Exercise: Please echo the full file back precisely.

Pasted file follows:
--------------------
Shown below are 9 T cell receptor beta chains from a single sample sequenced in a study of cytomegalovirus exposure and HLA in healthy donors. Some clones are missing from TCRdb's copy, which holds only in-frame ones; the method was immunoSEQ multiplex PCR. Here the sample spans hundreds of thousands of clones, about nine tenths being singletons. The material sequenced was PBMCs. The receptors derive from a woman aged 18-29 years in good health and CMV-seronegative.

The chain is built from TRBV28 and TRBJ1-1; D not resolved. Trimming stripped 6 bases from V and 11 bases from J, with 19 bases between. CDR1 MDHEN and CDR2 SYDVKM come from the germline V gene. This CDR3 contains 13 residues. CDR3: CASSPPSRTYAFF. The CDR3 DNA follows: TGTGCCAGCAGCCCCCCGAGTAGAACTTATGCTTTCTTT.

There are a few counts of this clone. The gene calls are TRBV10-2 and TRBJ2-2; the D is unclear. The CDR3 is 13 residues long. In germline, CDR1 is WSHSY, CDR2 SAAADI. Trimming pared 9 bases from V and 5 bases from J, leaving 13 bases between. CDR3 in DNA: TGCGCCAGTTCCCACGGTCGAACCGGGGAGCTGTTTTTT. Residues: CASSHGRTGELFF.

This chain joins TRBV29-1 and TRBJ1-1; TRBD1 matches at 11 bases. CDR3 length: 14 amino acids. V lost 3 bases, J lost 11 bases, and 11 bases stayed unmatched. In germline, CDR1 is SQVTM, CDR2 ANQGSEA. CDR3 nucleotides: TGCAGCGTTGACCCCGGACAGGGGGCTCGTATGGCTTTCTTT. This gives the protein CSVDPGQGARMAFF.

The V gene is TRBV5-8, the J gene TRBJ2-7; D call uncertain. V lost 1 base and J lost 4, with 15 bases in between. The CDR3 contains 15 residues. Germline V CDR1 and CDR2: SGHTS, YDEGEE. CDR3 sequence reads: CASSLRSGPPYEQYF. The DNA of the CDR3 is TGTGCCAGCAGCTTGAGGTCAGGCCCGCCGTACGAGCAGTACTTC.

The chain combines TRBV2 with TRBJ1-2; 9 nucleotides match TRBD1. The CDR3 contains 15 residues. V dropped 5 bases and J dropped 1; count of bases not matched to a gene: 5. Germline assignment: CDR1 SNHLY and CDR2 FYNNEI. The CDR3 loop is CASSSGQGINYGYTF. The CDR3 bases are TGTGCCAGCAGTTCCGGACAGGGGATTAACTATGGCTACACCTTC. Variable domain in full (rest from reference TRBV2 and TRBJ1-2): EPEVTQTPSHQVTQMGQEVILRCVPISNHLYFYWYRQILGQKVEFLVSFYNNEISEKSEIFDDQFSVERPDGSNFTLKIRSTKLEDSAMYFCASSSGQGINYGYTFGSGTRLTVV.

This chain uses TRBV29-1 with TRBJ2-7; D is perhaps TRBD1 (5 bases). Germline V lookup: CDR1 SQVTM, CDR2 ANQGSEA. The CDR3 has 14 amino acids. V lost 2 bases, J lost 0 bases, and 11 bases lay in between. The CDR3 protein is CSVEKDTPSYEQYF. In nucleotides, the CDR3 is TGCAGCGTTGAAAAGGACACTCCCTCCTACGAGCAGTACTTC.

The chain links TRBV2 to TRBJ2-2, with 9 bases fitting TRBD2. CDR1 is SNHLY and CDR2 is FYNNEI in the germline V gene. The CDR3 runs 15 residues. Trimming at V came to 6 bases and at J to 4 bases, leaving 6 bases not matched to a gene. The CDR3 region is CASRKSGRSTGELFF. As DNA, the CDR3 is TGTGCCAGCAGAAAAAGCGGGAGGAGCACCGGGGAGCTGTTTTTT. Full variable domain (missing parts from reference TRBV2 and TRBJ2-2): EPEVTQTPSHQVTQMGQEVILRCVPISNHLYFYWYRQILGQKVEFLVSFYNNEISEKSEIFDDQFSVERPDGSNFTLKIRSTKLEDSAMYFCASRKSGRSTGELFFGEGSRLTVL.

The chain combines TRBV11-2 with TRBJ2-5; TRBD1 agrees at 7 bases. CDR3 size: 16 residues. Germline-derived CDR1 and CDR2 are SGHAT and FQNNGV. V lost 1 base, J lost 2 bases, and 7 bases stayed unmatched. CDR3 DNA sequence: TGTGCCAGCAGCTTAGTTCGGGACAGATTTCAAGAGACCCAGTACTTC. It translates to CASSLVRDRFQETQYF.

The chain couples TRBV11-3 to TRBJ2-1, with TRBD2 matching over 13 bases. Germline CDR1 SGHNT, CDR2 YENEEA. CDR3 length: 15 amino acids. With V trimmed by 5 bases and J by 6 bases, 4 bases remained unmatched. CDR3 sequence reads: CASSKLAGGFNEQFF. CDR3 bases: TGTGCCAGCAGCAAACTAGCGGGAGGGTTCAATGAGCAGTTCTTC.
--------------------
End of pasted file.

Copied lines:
Shown below are 9 T cell receptor beta chains from a single sample sequenced in a study of cytomegalovirus exposure and HLA in healthy donors. Some clones are missing from TCRdb's copy, which holds only in-frame ones; the method was immunoSEQ multiplex PCR. Here the sample spans hundreds of thousands of clones, about nine tenths being singletons. The material sequenced was PBMCs. The receptors derive from a woman aged 18-29 years in good health and CMV-seronegative.

The chain is built from TRBV28 and TRBJ1-1; D not resolved. Trimming stripped 6 bases from V and 11 bases from J, with 19 bases between. CDR1 MDHEN and CDR2 SYDVKM come from the germline V gene. This CDR3 contains 13 residues. CDR3: CASSPPSRTYAFF. The CDR3 DNA follows: TGTGCCAGCAGCCCCCCGAGTAGAACTTATGCTTTCTTT.

There are a few counts of this clone. The gene calls are TRBV10-2 and TRBJ2-2; the D is unclear. The CDR3 is 13 residues long. In germline, CDR1 is WSHSY, CDR2 SAAADI. Trimming pared 9 bases from V and 5 bases from J, leaving 13 bases between. CDR3 in DNA: TGCGCCAGTTCCCACGGTCGAACCGGGGAGCTGTTTTTT. Residues: CASSHGRTGELFF.

This chain joins TRBV29-1 and TRBJ1-1; TRBD1 matches at 11 bases. CDR3 length: 14 amino acids. V lost 3 bases, J lost 11 bases, and 11 bases stayed unmatched. In germline, CDR1 is SQVTM, CDR2 ANQGSEA. CDR3 nucleotides: TGCAGCGTTGACCCCGGACAGGGGGCTCGTATGGCTTTCTTT. This gives the protein CSVDPGQGARMAFF.

The V gene is TRBV5-8, the J gene TRBJ2-7; D call uncertain. V lost 1 base and J lost 4, with 15 bases in between. The CDR3 contains 15 residues. Germline V CDR1 and CDR2: SGHTS, YDEGEE. CDR3 sequence reads: CASSLRSGPPYEQYF. The DNA of the CDR3 is TGTGCCAGCAGCTTGAGGTCAGGCCCGCCGTACGAGCAGTACTTC.

The chain combines TRBV2 with TRBJ1-2; 9 nucleotides match TRBD1. The CDR3 contains 15 residues. V dropped 5 bases and J dropped 1; count of bases not matched to a gene: 5. Germline assignment: CDR1 SNHLY and CDR2 FYNNEI. The CDR3 loop is CASSSGQGINYGYTF. The CDR3 bases are TGTGCCAGCAGTTCCGGACAGGGGATTAACTATGGCTACACCTTC. Variable domain in full (rest from reference TRBV2 and TRBJ1-2): EPEVTQTPSHQVTQMGQEVILRCVPISNHLYFYWYRQILGQKVEFLVSFYNNEISEKSEIFDDQFSVERPDGSNFTLKIRSTKLEDSAMYFCASSSGQGINYGYTFGSGTRLTVV.

This chain uses TRBV29-1 with TRBJ2-7; D is perhaps TRBD1 (5 bases). Germline V lookup: CDR1 SQVTM, CDR2 ANQGSEA. The CDR3 has 14 amino acids. V lost 2 bases, J lost 0 bases, and 11 bases lay in between. The CDR3 protein is CSVEKDTPSYEQYF. In nucleotides, the CDR3 is TGCAGCGTTGAAAAGGACACTCCCTCCTACGAGCAGTACTTC.

The chain links TRBV2 to TRBJ2-2, with 9 bases fitting TRBD2. CDR1 is SNHLY and CDR2 is FYNNEI in the germline V gene. The CDR3 runs 15 residues. Trimming at V came to 6 bases and at J to 4 bases, leaving 6 bases not matched to a gene. The CDR3 region is CASRKSGRSTGELFF. As DNA, the CDR3 is TGTGCCAGCAGAAAAAGCGGGAGGAGCACCGGGGAGCTGTTTTTT. Full variable domain (missing parts from reference TRBV2 and TRBJ2-2): EPEVTQTPSHQVTQMGQEVILRCVPISNHLYFYWYRQILGQKVEFLVSFYNNEISEKSEIFDDQFSVERPDGSNFTLKIRSTKLEDSAMYFCASRKSGRSTGELFFGEGSRLTVL.

The chain combines TRBV11-2 with TRBJ2-5; TRBD1 agrees at 7 bases. CDR3 size: 16 residues. Germline-derived CDR1 and CDR2 are SGHAT and FQNNGV. V lost 1 base, J lost 2 bases, and 7 bases stayed unmatched. CDR3 DNA sequence: TGTGCCAGCAGCTTAGTTCGGGACAGATTTCAAGAGACCCAGTACTTC. It translates to CASSLVRDRFQETQYF.

The chain couples TRBV11-3 to TRBJ2-1, with TRBD2 matching over 13 bases. Germline CDR1 SGHNT, CDR2 YENEEA. CDR3 length: 15 amino acids. With V trimmed by 5 bases and J by 6 bases, 4 bases remained unmatched. CDR3 sequence reads: CASSKLAGGFNEQFF. CDR3 bases: TGTGCCAGCAGCAAACTAGCGGGAGGGTTCAATGAGCAGTTCTTC.